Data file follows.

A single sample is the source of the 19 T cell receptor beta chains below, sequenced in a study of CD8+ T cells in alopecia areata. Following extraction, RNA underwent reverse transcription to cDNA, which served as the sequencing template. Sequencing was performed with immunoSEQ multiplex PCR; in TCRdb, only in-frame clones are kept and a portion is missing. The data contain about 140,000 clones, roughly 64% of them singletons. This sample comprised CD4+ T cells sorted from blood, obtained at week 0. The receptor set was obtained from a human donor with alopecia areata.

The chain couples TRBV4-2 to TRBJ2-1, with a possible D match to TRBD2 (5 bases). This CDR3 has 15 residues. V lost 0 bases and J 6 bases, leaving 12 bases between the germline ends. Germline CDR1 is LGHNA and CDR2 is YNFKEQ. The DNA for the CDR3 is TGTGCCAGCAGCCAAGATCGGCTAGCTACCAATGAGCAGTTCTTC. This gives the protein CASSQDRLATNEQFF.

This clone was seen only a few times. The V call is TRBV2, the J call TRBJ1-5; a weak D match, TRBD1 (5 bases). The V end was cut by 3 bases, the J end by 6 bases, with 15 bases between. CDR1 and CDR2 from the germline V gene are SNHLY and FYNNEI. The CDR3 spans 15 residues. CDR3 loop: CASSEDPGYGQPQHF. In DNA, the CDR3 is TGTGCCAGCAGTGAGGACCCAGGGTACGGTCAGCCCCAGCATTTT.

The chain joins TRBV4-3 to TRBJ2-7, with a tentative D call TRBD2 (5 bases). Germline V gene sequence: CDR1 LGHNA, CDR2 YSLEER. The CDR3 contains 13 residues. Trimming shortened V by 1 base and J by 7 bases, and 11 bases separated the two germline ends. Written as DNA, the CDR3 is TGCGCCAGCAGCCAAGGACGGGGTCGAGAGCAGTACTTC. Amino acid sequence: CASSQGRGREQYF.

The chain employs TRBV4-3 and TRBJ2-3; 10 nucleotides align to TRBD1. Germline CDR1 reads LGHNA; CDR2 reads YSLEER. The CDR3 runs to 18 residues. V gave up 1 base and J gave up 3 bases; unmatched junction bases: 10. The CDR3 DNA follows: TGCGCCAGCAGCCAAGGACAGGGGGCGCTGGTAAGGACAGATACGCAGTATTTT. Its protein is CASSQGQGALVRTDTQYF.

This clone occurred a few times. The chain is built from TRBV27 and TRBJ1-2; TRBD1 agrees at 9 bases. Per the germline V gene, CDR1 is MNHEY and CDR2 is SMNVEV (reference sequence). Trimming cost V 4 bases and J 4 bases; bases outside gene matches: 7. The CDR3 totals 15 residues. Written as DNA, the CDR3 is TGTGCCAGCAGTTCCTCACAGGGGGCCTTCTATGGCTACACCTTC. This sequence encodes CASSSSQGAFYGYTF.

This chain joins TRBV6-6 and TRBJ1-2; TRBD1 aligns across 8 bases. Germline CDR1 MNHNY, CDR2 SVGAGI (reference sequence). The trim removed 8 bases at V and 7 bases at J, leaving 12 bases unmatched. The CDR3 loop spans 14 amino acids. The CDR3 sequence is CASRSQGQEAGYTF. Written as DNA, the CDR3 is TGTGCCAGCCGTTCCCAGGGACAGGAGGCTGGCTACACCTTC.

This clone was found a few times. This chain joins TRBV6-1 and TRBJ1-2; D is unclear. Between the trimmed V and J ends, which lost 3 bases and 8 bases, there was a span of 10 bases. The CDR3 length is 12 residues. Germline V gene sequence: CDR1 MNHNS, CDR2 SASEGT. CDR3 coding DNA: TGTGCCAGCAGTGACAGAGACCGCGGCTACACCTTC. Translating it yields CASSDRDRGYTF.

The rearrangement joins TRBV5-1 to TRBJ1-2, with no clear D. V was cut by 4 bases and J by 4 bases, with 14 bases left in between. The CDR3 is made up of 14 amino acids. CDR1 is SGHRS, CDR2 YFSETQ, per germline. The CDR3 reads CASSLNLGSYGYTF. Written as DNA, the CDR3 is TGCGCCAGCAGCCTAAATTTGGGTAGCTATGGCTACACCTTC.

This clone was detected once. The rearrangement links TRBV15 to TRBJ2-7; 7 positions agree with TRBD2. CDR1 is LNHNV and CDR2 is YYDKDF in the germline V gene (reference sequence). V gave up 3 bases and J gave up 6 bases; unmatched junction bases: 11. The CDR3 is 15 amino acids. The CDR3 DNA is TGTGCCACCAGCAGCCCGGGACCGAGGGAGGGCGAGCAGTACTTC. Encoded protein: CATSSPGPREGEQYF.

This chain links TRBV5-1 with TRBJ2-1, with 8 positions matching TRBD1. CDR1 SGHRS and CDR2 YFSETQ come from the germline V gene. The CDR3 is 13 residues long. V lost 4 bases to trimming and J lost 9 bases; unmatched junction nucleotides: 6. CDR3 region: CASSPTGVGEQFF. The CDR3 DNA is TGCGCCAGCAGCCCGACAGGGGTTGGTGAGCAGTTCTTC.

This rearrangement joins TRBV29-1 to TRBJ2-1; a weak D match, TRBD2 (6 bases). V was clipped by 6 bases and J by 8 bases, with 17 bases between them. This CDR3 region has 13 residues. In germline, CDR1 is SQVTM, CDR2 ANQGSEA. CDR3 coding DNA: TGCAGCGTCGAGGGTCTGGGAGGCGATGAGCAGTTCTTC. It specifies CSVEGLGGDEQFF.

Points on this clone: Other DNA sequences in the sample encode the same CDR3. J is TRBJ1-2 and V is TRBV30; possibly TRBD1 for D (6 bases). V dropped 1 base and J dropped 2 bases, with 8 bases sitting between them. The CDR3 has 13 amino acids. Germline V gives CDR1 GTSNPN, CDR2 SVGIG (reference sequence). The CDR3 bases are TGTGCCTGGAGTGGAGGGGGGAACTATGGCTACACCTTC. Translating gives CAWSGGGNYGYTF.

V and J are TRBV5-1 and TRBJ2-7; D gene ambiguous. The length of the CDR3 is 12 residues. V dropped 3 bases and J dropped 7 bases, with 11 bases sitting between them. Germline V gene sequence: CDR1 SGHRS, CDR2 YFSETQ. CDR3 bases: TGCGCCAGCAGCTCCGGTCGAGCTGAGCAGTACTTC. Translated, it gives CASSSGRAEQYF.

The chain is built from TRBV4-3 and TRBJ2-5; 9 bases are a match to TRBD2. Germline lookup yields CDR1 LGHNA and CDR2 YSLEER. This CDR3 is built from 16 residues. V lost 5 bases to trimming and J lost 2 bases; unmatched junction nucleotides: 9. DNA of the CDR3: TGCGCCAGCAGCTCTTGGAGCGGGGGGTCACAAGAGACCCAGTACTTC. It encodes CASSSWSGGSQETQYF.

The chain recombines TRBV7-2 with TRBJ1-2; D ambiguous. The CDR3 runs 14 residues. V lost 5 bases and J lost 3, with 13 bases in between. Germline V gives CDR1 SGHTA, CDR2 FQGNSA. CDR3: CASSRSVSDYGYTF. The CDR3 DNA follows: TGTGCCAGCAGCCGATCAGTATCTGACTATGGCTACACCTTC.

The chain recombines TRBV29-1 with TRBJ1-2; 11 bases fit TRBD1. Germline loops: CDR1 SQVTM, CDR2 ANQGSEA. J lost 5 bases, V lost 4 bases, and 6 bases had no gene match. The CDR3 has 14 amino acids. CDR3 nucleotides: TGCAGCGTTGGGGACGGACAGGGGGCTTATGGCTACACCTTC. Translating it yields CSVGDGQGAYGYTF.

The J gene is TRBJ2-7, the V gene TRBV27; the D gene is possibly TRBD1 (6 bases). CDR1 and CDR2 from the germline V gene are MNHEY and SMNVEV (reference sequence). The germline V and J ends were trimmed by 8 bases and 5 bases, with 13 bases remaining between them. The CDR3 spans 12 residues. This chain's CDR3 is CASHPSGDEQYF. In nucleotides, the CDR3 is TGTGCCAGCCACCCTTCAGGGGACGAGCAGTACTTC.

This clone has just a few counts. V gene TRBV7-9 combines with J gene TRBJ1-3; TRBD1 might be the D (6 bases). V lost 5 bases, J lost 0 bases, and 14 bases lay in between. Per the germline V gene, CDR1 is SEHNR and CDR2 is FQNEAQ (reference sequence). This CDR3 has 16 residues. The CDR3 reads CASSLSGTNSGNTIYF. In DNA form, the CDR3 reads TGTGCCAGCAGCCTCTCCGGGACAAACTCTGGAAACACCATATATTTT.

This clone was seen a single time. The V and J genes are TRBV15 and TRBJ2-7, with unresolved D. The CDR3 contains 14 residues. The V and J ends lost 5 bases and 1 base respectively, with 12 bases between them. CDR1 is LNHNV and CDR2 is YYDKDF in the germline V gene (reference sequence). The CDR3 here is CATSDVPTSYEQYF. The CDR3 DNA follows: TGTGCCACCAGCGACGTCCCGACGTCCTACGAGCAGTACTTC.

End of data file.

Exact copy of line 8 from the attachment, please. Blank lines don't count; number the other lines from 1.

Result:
This clone was found a few times. This chain joins TRBV6-1 and TRBJ1-2; D is unclear. Between the trimmed V and J ends, which lost 3 bases and 8 bases, there was a span of 10 bases. The CDR3 length is 12 residues. Germline V gene sequence: CDR1 MNHNS, CDR2 SASEGT. CDR3 coding DNA: TGTGCCAGCAGTGACAGAGACCGCGGCTACACCTTC. Translating it yields CASSDRDRGYTF.